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Former Illinois women's basketball players file $10 million lawsuit against University

Once again, Illinois is in the spotlight for all the wrong reasons.

Brian Spurlock-USA TODAY Sports

Seven former Illini women's basketball players have filed a federal lawsuit against the University of Illinois, athletic director Mike Thomas, several members of the Board of Trustees, head coach Matt Bollant, and former associate head coach Mike Divilbiss. The group of players is seeking $10 million in damages after allegedly being abused physically, psychologically, and mentally by members of the coaching staff. You can click here to view the lawsuit in its entirety.

According to Matt Wettersten, there are also two additional players that are considering joining the lawsuit.

Here is a portion of the report by The News-Gazette:

"The suit, filed in federal court in Urbana on Wednesday morning, names Bollant, Divilbiss, athletic director Mike Thomas and the university board of trustees as defendants and seeks $10 million in damages.

The players named in the suit are Amarah Coleman, Taylor Gleason, Jacqui Grant, Sarah Livingston, Nia Oden, Alexis Smith and Taylor Tuck.

According to the suit, during the 2013-14 and 14-15 women's basketball seasons, Bollant and Divilbiss created a racially hostile environment through segregation and separate treatment of players by race.

Among the allegations:

— Coaches held segregated practices

— Coaches prohibited white players from rooming with black players on road trips

— When the Illini played predominantly black teams, the coaches asked the black players what they thought the other team was going to do. When the Illini played predominantly white teams, the coaches asked the white players.

— The coaches called predominantly black teams "undisciplined and unintelligent" while referring to predominantly white teams as "disciplined and intelligent.

— Calling one or more of the black plaintiffs unintelligent, undisciplined and "west-side ghetto."

— Coaches held more severe discipline for black players and white players despite similar conduct.

— The coaches encouraged or helped the "favored" white players improve when they played poorly, while black players and white teammates who associated with them were "insulted, denigrated, demeaned, demoralized and/or embarrassed" if they made mistakes. The coaches also addressed the players in a denigrating manner in team meetings and practices. The conduct was designed to coerce the plaintiffs to quit the team, surrender their scholarships or transfer, the lawsuit said.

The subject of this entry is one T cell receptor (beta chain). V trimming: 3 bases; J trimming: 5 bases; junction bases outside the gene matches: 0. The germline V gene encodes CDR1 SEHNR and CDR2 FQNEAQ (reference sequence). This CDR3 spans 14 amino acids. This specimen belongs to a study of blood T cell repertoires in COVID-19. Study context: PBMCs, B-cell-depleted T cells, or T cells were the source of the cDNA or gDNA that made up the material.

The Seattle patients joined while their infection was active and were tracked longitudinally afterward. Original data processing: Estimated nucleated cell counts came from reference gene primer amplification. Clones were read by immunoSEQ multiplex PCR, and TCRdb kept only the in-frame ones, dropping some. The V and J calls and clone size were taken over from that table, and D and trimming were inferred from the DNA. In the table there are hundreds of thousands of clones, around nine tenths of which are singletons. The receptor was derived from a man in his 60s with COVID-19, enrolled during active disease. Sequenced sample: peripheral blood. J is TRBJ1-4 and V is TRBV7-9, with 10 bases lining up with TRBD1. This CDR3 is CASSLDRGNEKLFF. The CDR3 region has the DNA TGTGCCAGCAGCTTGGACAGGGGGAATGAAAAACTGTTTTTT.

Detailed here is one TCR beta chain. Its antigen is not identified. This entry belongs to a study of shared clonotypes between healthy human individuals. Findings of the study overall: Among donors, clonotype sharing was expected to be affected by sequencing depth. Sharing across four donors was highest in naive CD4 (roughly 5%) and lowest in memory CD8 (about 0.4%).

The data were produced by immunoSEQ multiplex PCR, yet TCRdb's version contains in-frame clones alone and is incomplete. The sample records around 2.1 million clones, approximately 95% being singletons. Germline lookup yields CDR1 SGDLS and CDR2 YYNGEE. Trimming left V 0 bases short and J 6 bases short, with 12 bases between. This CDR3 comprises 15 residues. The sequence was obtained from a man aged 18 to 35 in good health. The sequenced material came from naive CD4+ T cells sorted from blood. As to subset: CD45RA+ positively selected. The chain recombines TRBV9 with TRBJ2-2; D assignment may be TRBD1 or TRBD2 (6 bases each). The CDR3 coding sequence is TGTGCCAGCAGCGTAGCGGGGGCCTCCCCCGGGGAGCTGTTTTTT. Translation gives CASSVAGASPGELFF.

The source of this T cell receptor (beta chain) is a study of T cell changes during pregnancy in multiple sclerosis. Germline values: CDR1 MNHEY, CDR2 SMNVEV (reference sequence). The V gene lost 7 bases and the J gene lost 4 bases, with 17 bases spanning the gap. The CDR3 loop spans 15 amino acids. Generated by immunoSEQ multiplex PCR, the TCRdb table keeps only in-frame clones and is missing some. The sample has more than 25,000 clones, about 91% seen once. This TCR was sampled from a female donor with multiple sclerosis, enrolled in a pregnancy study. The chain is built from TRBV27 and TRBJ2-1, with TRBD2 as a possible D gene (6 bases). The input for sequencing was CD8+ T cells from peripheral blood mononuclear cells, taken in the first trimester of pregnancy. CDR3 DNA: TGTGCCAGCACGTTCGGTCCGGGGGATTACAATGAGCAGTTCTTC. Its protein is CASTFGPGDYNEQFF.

— Coaches held more severe discipline for black players and white players despite similar conduct.

The allegations were first reported back in May, when Divilbiss unexpectedly departed from the program. He had recently completed his third season on the Illinois staff after arriving from Wisconsin-Green Bay in the spring of 2012 as part of head coach Matt Bollant's initial staff.

Shortly thereafter, the University announced that the claims would be externally reviewed by an independent law firm. Evidently, that wasn't sufficient action as the group of players has decided to push ahead with legal action despite the ongoing investigation.

Illinois chancellor Phyllis Wise issued the following statement on Wednesday night:

"The external review is continuing, so it is disappointing that legal action has preceded the findings. We will review the lawsuit and determine an appropriate response. I cannot stress enough that any time we learn that a student feels the experience at Illinois isn't excellent, we take those concerns seriously. We intended that through the external review process the student-athletes and their families would help us better understand their concerns and perceptions."

"As we await the results of the review, Athletic Director Mike Thomas has already added staff to closely monitor team activities and has implemented additional ways for student-athletes to report any concerns they have. As this situation has demonstrated, even though our avenues for reporting concerns match or exceed those of most of our peers, we will continue to explore ways for students to connect with a university staff member to address them promptly and constructively."

~ Chancellor Phyllis Wise

It hasn't been a very good Summer for the Illinois Athletic Department. Former football offensive lineman Simon Cvijanovic went on a prolonged Twitter rant back in early May that echoed similar player abuse allegations and, although it hasn't received much attention of late, that's definitely still an ongoing issue. Regardless of the outcome, it's still more of the same from Champaign--Illinois is in the news for all the wrong reasons.

We'll make sure to keep you updated on the situation as it progresses.

UPDATE (7/2/15):

According to the News Gazette, an eighth former player has come forward with allegations of mistreatment. Here's an excerpt from their story:

Kierra Morris told The News-Gazette she felt ostracized from the team after chronic knee pain led her to be medically disqualified to play during the 2012-13 season, Matt Bollant's first at Illinois after being hired away from Wisconsin-Green Bay by new athletic director Mike Thomas.

For that, she blames UI coaches, who she said reneged on a promise to make her a student manager and took measures to alienate her from her teammates.

Morris said she didn't share her grievance with university officials at the time because she didn't trust them and feared her scholarship would be taken from her.


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